We discuss basic mathematics indispensable for every student of physics.
The course is co-listed with mathematics 6802.
Synopsis: We discuss advanced mathematical methods absolutely indispensable for any research project in either experimental or theoretical physics. We start with complex variable theory and complex contour integration, with an emphasis on the indispensable practical knowledge regarding the application of these concepts “for serious physics research”. We continue with a discussion of coordinate transformations, based of course on matrix representations of the coordinate transformations, and basic vector analysis. Topics will include, among others things, Stokes’s theorem in both differential as well as integral form, and transformations into curvilinear coordinates, as well as Christoffel symbols and the different forms of gradient and divergence operators, in different coordinate systems (e.g., spherical and cylindrical). Tensors will be discussed. The separation ansatz for the solution of partial differential equations will be discussed and illustrated. A discussion of the most indispensable special functions necessary for physics research follows: orthogonal functions and solutions to ordinary differential equations, Gamma function, hypergeometric, confluent hypergeometric, Legendre, Laguerre, and Bessel functions, and Hermite polynomials. The course may end with a discussion of Green functions in one dimension, and possibly higher dimensions, or, interactively, with discussions on any topics where students feel the need for a refreshment of their mathematical background knowledge. The necessity of diligence, and the presence of pitfalls in the mathematical discussions, will be highlighted.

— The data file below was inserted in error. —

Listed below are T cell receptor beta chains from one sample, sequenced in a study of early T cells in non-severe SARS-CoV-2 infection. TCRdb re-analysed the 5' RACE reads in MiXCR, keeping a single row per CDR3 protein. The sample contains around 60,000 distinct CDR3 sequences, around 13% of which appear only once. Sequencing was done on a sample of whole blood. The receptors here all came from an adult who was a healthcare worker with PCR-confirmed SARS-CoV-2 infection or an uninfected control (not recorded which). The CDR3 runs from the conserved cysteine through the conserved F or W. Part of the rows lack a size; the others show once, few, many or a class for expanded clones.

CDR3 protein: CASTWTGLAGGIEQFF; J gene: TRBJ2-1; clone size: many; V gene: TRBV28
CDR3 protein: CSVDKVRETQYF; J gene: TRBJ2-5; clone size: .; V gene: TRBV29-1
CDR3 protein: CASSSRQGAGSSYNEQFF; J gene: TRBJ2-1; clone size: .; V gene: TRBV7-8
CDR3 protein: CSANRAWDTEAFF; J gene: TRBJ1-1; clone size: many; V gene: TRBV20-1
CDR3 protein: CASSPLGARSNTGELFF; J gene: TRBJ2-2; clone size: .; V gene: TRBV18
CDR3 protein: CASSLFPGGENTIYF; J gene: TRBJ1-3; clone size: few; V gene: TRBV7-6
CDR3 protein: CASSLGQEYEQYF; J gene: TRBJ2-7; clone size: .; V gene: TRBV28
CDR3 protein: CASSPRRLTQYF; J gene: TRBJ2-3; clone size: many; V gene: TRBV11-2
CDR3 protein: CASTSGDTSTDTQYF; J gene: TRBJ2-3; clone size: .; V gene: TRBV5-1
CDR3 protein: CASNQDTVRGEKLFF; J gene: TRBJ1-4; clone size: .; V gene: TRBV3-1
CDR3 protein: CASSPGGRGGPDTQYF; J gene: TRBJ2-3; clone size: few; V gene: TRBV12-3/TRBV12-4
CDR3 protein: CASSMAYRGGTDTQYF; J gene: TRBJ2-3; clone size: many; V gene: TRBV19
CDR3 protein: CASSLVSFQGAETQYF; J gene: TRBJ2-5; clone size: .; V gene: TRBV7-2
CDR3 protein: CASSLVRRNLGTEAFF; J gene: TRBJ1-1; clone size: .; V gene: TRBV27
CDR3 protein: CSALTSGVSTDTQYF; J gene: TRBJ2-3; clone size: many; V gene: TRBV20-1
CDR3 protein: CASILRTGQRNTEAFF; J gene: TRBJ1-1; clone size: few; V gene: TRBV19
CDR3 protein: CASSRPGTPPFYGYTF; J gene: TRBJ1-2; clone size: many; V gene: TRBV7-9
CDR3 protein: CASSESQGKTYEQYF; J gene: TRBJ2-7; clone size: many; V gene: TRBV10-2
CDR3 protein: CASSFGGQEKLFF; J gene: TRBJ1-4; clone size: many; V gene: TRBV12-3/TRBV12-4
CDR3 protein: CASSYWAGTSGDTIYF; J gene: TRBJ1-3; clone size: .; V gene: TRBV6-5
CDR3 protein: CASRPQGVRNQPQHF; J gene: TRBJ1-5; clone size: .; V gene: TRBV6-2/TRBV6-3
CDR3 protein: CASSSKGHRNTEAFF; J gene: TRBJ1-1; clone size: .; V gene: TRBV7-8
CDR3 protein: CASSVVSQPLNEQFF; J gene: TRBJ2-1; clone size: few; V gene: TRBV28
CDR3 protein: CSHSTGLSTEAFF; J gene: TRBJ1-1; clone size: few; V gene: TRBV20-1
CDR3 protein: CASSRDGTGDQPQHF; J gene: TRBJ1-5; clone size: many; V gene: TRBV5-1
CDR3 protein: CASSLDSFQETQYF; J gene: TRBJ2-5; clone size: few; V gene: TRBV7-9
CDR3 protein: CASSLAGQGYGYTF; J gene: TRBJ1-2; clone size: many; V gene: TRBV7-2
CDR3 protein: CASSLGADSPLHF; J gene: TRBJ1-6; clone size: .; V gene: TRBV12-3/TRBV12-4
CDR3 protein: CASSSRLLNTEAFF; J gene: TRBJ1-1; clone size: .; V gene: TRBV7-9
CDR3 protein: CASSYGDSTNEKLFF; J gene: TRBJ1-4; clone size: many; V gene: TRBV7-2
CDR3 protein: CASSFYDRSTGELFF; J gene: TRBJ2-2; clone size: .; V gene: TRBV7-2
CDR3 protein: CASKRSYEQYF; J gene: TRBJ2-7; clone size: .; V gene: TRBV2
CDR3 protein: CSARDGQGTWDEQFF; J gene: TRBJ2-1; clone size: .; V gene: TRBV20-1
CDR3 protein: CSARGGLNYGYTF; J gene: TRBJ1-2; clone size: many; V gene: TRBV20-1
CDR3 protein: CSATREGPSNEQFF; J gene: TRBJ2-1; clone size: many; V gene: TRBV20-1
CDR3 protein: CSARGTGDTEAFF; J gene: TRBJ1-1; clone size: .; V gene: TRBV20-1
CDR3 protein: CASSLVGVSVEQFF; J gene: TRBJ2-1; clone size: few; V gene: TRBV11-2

Here is the Syllabus for 6403.
Here is an (evolving, newest version) scriptum (2022/05/05).